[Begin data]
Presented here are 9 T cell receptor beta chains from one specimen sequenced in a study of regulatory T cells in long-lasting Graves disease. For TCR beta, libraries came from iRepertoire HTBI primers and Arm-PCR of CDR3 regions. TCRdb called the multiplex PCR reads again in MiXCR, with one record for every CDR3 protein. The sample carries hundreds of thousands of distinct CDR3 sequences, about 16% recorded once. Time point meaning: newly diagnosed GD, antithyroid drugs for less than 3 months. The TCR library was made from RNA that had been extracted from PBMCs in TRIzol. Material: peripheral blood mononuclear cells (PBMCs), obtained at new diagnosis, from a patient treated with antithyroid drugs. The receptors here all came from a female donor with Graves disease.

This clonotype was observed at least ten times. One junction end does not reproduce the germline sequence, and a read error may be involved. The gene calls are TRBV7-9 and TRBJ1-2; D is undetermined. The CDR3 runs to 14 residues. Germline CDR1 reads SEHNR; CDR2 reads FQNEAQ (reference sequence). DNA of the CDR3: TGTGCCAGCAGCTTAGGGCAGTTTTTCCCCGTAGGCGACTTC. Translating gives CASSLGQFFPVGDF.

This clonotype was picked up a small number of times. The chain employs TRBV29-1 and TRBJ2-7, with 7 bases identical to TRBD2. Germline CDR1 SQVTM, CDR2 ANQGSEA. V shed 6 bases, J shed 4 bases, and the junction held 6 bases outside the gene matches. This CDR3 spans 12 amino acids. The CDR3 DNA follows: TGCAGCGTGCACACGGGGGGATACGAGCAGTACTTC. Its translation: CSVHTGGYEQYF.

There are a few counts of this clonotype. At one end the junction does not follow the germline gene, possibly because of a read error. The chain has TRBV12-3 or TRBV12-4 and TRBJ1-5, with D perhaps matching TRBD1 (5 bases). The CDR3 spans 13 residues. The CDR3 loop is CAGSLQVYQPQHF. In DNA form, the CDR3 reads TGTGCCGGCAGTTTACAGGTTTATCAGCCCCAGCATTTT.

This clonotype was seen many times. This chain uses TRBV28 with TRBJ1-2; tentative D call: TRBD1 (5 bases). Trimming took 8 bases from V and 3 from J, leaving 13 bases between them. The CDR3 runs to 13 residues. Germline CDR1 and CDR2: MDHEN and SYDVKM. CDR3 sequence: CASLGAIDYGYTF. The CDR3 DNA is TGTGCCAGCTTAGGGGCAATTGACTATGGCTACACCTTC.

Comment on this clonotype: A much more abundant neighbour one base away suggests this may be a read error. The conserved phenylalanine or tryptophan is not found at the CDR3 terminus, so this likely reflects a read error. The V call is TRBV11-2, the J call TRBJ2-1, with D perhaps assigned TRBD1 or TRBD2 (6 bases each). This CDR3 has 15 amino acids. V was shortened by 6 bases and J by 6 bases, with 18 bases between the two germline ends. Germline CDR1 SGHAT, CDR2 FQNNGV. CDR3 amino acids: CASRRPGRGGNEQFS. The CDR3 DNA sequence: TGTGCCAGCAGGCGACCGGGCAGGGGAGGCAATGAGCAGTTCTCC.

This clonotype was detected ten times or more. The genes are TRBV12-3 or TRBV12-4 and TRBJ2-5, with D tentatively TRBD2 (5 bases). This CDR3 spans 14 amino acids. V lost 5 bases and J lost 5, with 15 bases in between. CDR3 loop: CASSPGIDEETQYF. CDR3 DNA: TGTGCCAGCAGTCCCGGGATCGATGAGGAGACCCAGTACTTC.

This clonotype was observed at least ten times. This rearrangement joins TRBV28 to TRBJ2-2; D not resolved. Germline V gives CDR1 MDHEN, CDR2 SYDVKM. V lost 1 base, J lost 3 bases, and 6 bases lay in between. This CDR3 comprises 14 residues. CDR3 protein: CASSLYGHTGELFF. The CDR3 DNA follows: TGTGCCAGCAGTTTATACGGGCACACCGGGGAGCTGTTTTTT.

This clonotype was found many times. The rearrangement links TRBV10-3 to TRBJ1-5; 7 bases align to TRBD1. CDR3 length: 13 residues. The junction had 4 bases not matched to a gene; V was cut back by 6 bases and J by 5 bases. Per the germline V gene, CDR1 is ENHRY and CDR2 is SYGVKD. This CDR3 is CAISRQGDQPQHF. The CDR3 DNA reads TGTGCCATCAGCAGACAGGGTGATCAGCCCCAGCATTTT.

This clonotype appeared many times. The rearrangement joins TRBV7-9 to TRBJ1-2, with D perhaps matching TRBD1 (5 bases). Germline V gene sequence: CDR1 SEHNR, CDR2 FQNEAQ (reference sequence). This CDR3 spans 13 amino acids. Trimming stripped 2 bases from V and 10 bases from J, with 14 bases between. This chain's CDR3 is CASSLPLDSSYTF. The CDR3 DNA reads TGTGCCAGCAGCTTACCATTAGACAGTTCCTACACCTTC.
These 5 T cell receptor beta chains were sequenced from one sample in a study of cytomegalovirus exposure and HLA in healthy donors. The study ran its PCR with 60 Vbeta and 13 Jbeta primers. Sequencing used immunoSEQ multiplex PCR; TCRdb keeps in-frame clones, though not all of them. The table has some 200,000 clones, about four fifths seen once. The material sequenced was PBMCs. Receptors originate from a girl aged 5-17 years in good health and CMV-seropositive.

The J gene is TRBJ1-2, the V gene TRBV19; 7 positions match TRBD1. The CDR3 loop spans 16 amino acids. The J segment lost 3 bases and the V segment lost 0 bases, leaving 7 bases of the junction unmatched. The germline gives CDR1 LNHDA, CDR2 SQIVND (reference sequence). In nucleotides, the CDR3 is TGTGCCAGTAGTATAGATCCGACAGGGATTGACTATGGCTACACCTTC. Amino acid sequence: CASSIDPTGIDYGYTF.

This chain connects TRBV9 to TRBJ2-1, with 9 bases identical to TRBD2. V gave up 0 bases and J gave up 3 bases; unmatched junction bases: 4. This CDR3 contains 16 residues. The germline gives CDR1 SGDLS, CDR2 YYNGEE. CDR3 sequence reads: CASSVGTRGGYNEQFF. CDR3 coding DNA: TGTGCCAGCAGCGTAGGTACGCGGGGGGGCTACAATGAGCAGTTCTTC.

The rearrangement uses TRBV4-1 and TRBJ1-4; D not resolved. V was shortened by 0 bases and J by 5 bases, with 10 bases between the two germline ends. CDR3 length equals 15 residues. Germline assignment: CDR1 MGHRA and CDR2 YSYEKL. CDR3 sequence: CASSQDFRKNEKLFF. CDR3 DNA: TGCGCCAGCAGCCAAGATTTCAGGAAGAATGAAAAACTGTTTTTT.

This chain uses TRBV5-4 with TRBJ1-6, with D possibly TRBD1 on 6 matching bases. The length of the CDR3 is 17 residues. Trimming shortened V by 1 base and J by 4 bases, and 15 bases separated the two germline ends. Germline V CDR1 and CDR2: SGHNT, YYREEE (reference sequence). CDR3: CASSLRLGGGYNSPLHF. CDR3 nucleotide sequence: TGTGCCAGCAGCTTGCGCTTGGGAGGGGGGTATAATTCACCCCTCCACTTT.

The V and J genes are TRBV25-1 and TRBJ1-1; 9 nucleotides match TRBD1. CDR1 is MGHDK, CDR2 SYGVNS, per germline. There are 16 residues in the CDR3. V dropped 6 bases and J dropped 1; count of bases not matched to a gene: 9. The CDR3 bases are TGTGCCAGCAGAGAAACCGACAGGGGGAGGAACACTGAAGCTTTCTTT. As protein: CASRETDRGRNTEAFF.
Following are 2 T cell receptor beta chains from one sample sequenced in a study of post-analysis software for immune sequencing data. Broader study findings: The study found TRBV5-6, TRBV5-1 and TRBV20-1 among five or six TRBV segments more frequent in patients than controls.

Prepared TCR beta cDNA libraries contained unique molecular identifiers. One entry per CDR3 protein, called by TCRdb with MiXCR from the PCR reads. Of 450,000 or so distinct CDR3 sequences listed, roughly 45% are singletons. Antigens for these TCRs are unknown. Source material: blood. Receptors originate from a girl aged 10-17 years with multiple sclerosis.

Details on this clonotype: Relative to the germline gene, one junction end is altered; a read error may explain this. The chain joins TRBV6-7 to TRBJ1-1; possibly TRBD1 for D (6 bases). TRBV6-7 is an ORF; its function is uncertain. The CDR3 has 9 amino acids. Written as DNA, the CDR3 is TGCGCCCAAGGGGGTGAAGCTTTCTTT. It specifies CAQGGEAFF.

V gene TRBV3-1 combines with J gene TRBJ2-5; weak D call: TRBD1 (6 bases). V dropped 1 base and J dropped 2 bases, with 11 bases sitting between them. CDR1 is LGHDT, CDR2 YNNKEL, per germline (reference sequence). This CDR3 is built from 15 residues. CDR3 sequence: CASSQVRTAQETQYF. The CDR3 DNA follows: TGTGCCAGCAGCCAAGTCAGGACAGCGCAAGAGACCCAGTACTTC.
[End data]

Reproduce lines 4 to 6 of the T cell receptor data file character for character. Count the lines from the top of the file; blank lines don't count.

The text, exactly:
There are a few counts of this clonotype. At one end the junction does not follow the germline gene, possibly because of a read error. The chain has TRBV12-3 or TRBV12-4 and TRBJ1-5, with D perhaps matching TRBD1 (5 bases). The CDR3 spans 13 residues. The CDR3 loop is CAGSLQVYQPQHF. In DNA form, the CDR3 reads TGTGCCGGCAGTTTACAGGTTTATCAGCCCCAGCATTTT.

This clonotype was seen many times. This chain uses TRBV28 with TRBJ1-2; tentative D call: TRBD1 (5 bases). Trimming took 8 bases from V and 3 from J, leaving 13 bases between them. The CDR3 runs to 13 residues. Germline CDR1 and CDR2: MDHEN and SYDVKM. CDR3 sequence: CASLGAIDYGYTF. The CDR3 DNA is TGTGCCAGCTTAGGGGCAATTGACTATGGCTACACCTTC.

Comment on this clonotype: A much more abundant neighbour one base away suggests this may be a read error. The conserved phenylalanine or tryptophan is not found at the CDR3 terminus, so this likely reflects a read error. The V call is TRBV11-2, the J call TRBJ2-1, with D perhaps assigned TRBD1 or TRBD2 (6 bases each). This CDR3 has 15 amino acids. V was shortened by 6 bases and J by 6 bases, with 18 bases between the two germline ends. Germline CDR1 SGHAT, CDR2 FQNNGV. CDR3 amino acids: CASRRPGRGGNEQFS. The CDR3 DNA sequence: TGTGCCAGCAGGCGACCGGGCAGGGGAGGCAATGAGCAGTTCTCC.